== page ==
WASHINGTON, D.C. – In the second day of hearings of the Office of the U.S. Trade Representative (USTR) and the Department of Commerce (DOC) on the steel crisis in America, Thomas J. Gibson, president and CEO of the American Iron and Steel Institute (AISI), told Commerce Secretary Penny Pritzker that the crisis is fueled by global overcapacity and has caused the loss of 13,500 jobs. Gibson said the government must: “vigorously enforce U.S. trade laws; not give in to Chinese demands that it be automatically graduated to market economy status; and, press for binding commitments from steelmaking nations to eliminate excess capacity and subsidies resulting from government market-distorting policies and practices.” [Video and testimonies from the hearing can be found here.]
“This import surge is the result of foreign government interventionist policies that have fueled massive, and growing, global overcapacity in steel, estimated by the OECD to be about 700 million metric tons today. More than half of that overcapacity – 425 million metric tons – is located in China, where government market-distorting policies have dramatically increased the size of their industry, to the point that it today represents half of all global steel production,” Gibson said. “The Chinese model of government intervention is now being emulated in other countries as well, perpetuating the growing overcapacity problem.”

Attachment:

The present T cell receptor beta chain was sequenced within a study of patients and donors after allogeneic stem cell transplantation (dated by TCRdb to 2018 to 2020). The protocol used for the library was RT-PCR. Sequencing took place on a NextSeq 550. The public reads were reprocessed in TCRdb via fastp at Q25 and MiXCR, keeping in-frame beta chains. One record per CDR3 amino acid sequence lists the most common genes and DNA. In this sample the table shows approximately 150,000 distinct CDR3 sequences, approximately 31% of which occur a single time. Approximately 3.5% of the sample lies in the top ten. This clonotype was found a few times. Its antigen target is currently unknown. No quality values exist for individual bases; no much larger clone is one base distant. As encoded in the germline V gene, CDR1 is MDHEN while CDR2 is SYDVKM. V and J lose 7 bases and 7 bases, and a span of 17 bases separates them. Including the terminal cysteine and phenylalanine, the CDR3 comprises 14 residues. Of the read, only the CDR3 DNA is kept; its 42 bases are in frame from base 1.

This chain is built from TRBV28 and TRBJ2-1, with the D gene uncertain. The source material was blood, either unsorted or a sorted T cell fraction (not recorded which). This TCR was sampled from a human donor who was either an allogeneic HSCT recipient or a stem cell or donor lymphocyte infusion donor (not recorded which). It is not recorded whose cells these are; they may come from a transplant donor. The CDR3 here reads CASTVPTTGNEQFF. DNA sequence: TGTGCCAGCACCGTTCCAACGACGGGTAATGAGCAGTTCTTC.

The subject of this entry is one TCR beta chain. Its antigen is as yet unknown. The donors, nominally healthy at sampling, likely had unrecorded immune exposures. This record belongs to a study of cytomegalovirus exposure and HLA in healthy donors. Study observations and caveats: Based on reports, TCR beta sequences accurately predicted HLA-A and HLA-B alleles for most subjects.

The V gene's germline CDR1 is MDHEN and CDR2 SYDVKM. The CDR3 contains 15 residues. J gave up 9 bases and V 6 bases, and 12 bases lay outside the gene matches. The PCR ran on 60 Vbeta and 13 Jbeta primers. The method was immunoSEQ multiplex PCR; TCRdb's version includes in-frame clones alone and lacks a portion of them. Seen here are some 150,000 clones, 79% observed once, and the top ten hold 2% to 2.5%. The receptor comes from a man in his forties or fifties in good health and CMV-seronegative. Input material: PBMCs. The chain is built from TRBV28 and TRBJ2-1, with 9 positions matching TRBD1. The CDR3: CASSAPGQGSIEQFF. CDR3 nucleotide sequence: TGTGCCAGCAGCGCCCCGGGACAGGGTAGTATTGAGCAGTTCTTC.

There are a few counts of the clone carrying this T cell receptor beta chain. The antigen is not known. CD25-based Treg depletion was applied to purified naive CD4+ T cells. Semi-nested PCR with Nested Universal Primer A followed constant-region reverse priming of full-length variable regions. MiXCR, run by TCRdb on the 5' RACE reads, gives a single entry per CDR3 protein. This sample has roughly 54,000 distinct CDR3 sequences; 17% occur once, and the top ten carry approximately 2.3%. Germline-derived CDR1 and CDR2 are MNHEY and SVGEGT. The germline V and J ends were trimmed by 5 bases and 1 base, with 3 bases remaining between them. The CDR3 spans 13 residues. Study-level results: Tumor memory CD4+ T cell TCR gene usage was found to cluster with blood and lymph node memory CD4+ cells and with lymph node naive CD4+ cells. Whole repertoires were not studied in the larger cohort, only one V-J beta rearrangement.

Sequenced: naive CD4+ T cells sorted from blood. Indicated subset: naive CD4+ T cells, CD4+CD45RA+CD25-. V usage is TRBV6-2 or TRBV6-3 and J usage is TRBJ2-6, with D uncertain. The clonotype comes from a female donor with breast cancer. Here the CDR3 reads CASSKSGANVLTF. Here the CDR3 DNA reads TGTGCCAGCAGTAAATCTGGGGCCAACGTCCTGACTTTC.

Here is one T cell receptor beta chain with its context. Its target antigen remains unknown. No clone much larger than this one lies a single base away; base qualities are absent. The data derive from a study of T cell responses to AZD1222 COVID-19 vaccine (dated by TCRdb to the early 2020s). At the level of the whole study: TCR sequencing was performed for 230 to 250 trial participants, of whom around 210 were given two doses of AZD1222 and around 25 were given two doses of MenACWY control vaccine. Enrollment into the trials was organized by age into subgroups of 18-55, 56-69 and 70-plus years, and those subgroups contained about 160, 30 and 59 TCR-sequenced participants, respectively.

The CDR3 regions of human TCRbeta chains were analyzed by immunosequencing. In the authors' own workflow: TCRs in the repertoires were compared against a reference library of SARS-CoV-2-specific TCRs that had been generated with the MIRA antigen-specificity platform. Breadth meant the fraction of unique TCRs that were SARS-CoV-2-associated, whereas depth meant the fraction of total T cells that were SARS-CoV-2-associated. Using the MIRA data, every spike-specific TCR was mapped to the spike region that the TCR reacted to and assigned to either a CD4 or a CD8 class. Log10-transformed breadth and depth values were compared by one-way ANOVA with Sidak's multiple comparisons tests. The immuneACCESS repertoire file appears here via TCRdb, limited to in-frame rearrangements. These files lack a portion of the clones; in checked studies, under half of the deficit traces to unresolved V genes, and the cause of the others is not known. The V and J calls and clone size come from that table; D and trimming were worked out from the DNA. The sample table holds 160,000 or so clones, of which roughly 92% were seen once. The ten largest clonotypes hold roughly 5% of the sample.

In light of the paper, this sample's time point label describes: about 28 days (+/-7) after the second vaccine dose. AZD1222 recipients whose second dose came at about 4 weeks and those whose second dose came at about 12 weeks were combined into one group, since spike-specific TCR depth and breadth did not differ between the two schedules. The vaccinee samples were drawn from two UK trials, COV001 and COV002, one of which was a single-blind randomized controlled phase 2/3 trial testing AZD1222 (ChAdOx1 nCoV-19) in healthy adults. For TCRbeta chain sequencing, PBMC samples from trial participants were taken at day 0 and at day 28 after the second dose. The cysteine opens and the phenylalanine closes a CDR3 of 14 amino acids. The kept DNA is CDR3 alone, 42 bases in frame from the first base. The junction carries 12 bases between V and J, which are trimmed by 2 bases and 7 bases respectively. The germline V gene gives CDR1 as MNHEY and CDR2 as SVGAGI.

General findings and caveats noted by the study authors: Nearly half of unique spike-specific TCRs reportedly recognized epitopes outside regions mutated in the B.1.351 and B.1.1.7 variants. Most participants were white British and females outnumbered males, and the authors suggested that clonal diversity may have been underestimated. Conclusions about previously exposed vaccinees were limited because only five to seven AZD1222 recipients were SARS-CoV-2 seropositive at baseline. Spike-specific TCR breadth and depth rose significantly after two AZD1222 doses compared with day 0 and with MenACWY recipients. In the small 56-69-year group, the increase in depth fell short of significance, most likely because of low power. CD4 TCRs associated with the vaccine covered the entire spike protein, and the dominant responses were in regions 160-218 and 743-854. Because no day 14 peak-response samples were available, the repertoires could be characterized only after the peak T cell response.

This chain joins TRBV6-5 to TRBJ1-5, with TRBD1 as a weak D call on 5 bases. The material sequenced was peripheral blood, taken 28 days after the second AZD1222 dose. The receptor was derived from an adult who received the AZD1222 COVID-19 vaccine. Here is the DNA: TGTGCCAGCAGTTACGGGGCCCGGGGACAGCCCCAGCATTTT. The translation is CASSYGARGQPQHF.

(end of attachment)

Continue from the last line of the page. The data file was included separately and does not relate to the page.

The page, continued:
Gibson added that Chinese steel exports to third countries are being further processed into steel products that are then exported to the United States. For example, Chinese billets may be further processed in Turkey into long products which are then exported to the United States, while Chinese flat-rolled steel may be converted into pipe products in Korea which are then exported to the U.S. market.
Gibson urged that the Administration: 1) vigorously enforce U.S. trade laws, and use all means available under our trade laws to provide immediate relief to the U.S. industry from the injurious effects of the surge in imports; 2) continue to treat China as a non-market economy for antidumping purposes, as granting China such status before it has truly become a market economy would undermine the effectiveness of our trade laws; and, 3) press for binding commitments from China and other countries to eliminate excess capacity and to eliminate steel-specific subsidies and other market-distorting policies and practices creating overcapacity or preventing market-driven industry adjustment abroad.
Gibson’s full statement can be found here, and his written comments submitted earlier can be found here.
Contact: Lisa Harrison
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AISI serves as the voice of the North American steel industry in the public policy arena and advances the case for steel in the marketplace as the preferred material of choice. AISI also plays a lead role in the development and application of new steels and steelmaking technology. AISI is comprised of 19 member companies, including integrated and electric furnace steelmakers, and approximately 120 associate members who are suppliers to or customers of the steel industry. For more news about steel and its applications, view AISI's website at www.steel.org. Follow AISI on Facebook or Twitter (@AISISteel).